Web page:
Company Easy, small but select, finds itself deep in the heart of Harvard. Coming into this sanctum of erudition from culturally sterile waste lands ranging from Chicago to the South Pacific was quite a shock.
But ours, the youngest class to enter Communications School, has the resiliency of youth to carry it through the necessary adjustment. What the beefing lacked in experience was replaced in force and vigor.
Eager faces turned toward Boston with a set of preconceived conceptions--beans, cods, Cabots, Scollay Square, Cocoanut Grove, some place called Radcliffe, life overlooking the "Yahd," steeped in scholarship--but we soon discovered that we were still in the Navy.
A comparatively small number of the student officers are as yet unblessed by connubial bliss, so many pairs of ears pricked up significantly at Lt. O'Neill's mention of the social opportunities available to us and at Lt. O'Connor's praise of the Recreation Officer as what euphemistically might be called a "provider."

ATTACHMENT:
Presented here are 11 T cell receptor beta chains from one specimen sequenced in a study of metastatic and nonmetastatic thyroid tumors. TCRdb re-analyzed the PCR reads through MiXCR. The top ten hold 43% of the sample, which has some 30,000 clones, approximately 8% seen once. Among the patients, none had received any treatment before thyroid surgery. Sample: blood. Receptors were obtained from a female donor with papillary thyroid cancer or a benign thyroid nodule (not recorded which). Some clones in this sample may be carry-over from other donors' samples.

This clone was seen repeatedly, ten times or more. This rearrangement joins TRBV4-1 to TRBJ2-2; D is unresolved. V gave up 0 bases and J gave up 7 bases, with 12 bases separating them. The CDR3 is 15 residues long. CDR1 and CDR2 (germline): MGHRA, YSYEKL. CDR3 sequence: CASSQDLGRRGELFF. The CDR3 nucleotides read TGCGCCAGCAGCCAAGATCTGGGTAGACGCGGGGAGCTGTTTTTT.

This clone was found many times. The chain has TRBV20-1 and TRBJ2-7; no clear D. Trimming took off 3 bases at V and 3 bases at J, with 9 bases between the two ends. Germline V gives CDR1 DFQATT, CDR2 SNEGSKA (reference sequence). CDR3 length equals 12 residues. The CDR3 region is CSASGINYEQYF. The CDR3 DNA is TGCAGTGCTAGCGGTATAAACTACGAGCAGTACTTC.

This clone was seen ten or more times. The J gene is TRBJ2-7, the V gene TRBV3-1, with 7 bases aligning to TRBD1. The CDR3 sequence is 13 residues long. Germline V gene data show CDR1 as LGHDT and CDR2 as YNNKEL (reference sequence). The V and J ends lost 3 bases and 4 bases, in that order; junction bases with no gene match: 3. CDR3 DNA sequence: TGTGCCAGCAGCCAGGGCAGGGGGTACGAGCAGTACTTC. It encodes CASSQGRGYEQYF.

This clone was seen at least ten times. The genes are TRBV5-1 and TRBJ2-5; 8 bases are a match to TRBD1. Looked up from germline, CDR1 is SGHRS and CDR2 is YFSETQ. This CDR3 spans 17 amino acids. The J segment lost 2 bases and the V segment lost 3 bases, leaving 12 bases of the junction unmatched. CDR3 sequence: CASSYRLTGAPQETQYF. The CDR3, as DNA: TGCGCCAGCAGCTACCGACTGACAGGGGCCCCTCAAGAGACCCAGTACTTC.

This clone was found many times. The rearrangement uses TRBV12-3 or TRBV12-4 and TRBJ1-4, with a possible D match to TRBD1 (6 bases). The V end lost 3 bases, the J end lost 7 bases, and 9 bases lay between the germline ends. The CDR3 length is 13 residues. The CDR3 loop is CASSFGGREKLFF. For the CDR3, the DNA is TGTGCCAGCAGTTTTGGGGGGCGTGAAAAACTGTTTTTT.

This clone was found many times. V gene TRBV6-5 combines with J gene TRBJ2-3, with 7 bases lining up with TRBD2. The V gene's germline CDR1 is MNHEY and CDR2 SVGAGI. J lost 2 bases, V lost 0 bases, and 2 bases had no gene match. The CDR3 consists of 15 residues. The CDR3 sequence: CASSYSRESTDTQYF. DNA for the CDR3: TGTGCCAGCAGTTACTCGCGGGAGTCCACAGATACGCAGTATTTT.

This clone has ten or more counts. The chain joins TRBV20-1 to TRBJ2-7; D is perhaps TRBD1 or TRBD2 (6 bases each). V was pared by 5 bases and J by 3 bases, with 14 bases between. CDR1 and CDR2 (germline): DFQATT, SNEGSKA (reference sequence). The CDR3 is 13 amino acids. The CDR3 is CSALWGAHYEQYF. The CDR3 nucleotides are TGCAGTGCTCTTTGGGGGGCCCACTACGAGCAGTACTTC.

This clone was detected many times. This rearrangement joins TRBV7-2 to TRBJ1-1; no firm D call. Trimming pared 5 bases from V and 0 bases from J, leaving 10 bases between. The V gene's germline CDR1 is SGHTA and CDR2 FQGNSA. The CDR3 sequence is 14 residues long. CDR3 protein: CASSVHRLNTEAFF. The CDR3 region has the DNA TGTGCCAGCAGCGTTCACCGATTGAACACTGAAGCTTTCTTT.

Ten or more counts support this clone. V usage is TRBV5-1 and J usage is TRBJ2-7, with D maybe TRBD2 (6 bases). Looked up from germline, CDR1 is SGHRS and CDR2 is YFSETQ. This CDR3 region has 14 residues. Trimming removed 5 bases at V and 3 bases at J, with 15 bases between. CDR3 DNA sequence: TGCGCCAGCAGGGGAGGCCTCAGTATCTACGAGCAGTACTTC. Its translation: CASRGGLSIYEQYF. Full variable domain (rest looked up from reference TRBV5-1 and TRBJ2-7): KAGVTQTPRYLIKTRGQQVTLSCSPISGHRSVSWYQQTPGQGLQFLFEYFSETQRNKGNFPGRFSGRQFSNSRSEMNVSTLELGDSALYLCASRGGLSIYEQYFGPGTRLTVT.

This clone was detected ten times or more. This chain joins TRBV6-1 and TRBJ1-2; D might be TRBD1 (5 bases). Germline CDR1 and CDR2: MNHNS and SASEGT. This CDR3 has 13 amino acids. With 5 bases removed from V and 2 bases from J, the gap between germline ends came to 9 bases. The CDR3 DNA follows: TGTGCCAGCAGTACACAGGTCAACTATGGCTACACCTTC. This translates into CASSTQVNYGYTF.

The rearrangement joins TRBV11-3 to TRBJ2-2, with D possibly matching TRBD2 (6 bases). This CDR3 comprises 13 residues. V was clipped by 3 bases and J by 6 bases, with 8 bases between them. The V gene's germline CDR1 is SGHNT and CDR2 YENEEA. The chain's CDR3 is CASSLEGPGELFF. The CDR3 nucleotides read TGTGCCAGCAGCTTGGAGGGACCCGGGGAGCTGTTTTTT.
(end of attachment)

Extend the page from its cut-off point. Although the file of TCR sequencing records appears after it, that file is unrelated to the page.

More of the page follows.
Company Commander Ira Reese, with several years of active service in the Navy behind him, is the sea-dog among us. Sub-Commander Matt Stacom and Adjutant Clair Merritt, along with a majority of the men in this company, were classmates at Abbot Hall, Northwestern University.
A pall was cast over a considerable portion of the class which arrived clad in Khaki when the categorical imperative was delivered decreeing the wearing of the gray. Most of this suffering minority would prefer that the warships be painted light brown.